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Linkages between larvae and recruitment of coral reef fishes along the Florida Keys Shelf: an integrated field and modeling analysis of population connectivity in a complex system (2006-2011)
PIs: Robert Cowen, Su Sponaugle, Claire Paris (RSMAS, University of Miami), Villy Kourafalou (RSMAS, University of Miami)
Funding Source: National Science Foundation
Our recent research into the connectivity of reef fishes in the Florida Keys entailed a collaborative, interdisciplinary NSF-sponsored project that integrated intensive field sampling with biophysical modeling to define dispersal kernels for reef fish populations in an oceanographically dynamic regions. We linked high-resolution shipboard ichthyoplankton and physical oceanographic sampling along and upstream of the Florida Keys to simultaneous reef-based sampling of larval supply and juvenile recruitment. For her dissertation, Kathryn Shulzitski examined the distributions of fish larvae along the Florida Keys (Shulzitski et al. 2017) and found significant differences in the growth of larvae collected from within vs. outside of mesoscale eddies (Shulzitski et al. 2015) as well as their preferential success during settlement (Shulzitski et al. 2016). Evan D’Alessandro also “tracked” larval cohorts of commercially important fish from the pelagic realm to nearshore reefs through the analysis of their otolith growth trajectories (D’Alessandro et al. 2013). Martha Hauff further compared larval growth and condition indices of fish larvae with distance from shore, finding that nearshore larvae grow faster and are of higher condition than those collected offshore (Hauff 2012). Several undergraduates also used otolith analysis to examine spatial and temporal patterns in growth (and selective mortality) of larval reef fish and clupeids (Lisa Havel, Jennifer Boulay, Kayelyn Simmons, Jared Robbins). Empirical data were incorporated into a coupled biophysical model (a comprehensive three-dimensional hydrodynamic model coupled with a Lagrangian particle tracking model, which was run iteratively to quantify the probabilities that larvae settling to the Florida Keys were sourced from local versus upstream sources (Sponaugle et al. 2012a).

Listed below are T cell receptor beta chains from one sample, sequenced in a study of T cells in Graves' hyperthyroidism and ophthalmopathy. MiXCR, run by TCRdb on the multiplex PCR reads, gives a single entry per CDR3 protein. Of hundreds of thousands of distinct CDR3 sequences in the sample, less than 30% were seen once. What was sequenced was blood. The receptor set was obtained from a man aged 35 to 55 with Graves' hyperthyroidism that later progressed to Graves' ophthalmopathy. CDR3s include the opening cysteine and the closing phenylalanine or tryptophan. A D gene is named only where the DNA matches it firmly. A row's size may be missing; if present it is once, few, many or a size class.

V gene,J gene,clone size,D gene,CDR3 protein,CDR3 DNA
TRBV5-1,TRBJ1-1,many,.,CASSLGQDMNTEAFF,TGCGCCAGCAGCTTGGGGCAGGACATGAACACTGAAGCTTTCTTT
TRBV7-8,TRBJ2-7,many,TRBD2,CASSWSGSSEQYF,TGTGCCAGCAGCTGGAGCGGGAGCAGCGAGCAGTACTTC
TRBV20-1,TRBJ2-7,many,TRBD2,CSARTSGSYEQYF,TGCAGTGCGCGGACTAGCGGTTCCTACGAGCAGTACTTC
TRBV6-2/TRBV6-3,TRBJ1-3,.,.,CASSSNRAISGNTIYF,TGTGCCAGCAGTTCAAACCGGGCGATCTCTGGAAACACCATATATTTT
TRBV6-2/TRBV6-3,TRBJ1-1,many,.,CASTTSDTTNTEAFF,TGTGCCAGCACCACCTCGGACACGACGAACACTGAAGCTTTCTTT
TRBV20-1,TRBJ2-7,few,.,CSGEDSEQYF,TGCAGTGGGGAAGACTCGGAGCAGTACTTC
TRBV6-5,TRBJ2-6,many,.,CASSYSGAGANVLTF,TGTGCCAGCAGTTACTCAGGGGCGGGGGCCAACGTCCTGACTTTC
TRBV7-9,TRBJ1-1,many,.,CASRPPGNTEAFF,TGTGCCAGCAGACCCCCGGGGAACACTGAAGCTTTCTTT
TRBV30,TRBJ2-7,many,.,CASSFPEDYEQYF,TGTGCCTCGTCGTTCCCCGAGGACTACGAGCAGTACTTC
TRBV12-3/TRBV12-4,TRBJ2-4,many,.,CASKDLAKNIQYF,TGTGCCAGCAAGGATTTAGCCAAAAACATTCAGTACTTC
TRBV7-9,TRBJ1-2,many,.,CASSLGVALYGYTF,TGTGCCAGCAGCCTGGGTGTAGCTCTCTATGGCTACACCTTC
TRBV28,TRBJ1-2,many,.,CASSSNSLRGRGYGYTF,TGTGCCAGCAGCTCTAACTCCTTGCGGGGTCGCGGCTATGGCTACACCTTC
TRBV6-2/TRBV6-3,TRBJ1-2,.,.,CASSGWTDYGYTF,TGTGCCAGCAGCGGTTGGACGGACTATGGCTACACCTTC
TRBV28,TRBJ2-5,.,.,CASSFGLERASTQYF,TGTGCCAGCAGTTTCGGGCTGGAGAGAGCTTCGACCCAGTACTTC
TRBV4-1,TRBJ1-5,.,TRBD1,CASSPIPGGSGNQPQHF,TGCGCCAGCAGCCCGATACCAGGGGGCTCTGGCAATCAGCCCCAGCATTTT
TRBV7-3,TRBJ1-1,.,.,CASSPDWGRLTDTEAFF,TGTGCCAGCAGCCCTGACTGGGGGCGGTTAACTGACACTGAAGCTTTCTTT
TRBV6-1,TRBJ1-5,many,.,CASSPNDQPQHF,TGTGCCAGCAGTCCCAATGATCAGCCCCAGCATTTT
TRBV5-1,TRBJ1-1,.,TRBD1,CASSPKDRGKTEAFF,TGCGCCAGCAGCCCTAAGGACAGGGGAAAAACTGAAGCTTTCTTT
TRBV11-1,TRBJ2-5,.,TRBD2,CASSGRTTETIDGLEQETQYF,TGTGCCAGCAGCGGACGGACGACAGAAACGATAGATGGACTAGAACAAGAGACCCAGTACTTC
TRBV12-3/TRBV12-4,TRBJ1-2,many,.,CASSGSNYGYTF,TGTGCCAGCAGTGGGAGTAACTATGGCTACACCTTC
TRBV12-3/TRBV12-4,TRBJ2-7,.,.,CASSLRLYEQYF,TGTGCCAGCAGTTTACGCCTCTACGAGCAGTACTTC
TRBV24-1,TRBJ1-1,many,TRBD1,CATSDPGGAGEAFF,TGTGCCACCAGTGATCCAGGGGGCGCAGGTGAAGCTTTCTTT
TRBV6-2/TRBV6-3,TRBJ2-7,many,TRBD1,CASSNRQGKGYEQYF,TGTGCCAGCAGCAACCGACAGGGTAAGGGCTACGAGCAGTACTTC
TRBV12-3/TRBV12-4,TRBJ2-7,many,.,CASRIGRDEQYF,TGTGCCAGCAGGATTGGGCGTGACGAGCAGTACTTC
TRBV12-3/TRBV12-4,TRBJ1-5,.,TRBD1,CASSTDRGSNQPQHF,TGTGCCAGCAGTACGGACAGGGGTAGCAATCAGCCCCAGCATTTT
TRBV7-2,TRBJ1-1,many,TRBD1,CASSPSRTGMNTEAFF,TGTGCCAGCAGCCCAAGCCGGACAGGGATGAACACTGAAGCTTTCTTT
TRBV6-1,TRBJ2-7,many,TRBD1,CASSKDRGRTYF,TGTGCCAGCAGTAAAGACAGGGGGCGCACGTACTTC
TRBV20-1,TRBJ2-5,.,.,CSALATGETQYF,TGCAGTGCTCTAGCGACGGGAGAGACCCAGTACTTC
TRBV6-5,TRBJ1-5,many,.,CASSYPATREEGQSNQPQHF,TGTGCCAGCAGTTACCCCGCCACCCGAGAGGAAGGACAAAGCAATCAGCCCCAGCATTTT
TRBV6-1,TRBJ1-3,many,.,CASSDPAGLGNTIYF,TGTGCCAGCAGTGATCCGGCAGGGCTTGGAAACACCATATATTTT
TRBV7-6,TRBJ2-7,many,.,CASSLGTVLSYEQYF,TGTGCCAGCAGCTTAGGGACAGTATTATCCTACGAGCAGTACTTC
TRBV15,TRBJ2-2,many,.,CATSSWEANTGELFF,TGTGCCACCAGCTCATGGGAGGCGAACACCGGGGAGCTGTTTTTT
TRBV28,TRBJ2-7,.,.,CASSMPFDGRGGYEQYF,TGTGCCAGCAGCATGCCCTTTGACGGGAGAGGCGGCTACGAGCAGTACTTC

Other lab research supported by this project include a blue-water field study of the orientation and navigation abilities of a coral reef fish (Huebert & Sponaugle 2009), and an experimental analysis of nighttime predation on settling fish larvae (D’Alessandro & Sponaugle 2011). Continuation of our monthly reef fish recruitment survey through 2010 comprised a 7-yr baseline time series on recruitment magnitude and timing and enabled us to compare recruitment to reserves and non-reserves for a suite of reef fish species (Sponaugle et al. 2012b).
Field, laboratory, and shipboard efforts were coordinated by Senior Research Associates Cedric Guigand and Kristen Delano Walter, and Morgan Witman, a high school science teacher, was selected by the National Science Foundation ARMADA program to participate in our second 2007 cruise. Her experience is fully documented in her online journal. Here are links to the physical oceanographic data and biological data.
Photos by Cedric Guigand and Evan D’Alessandro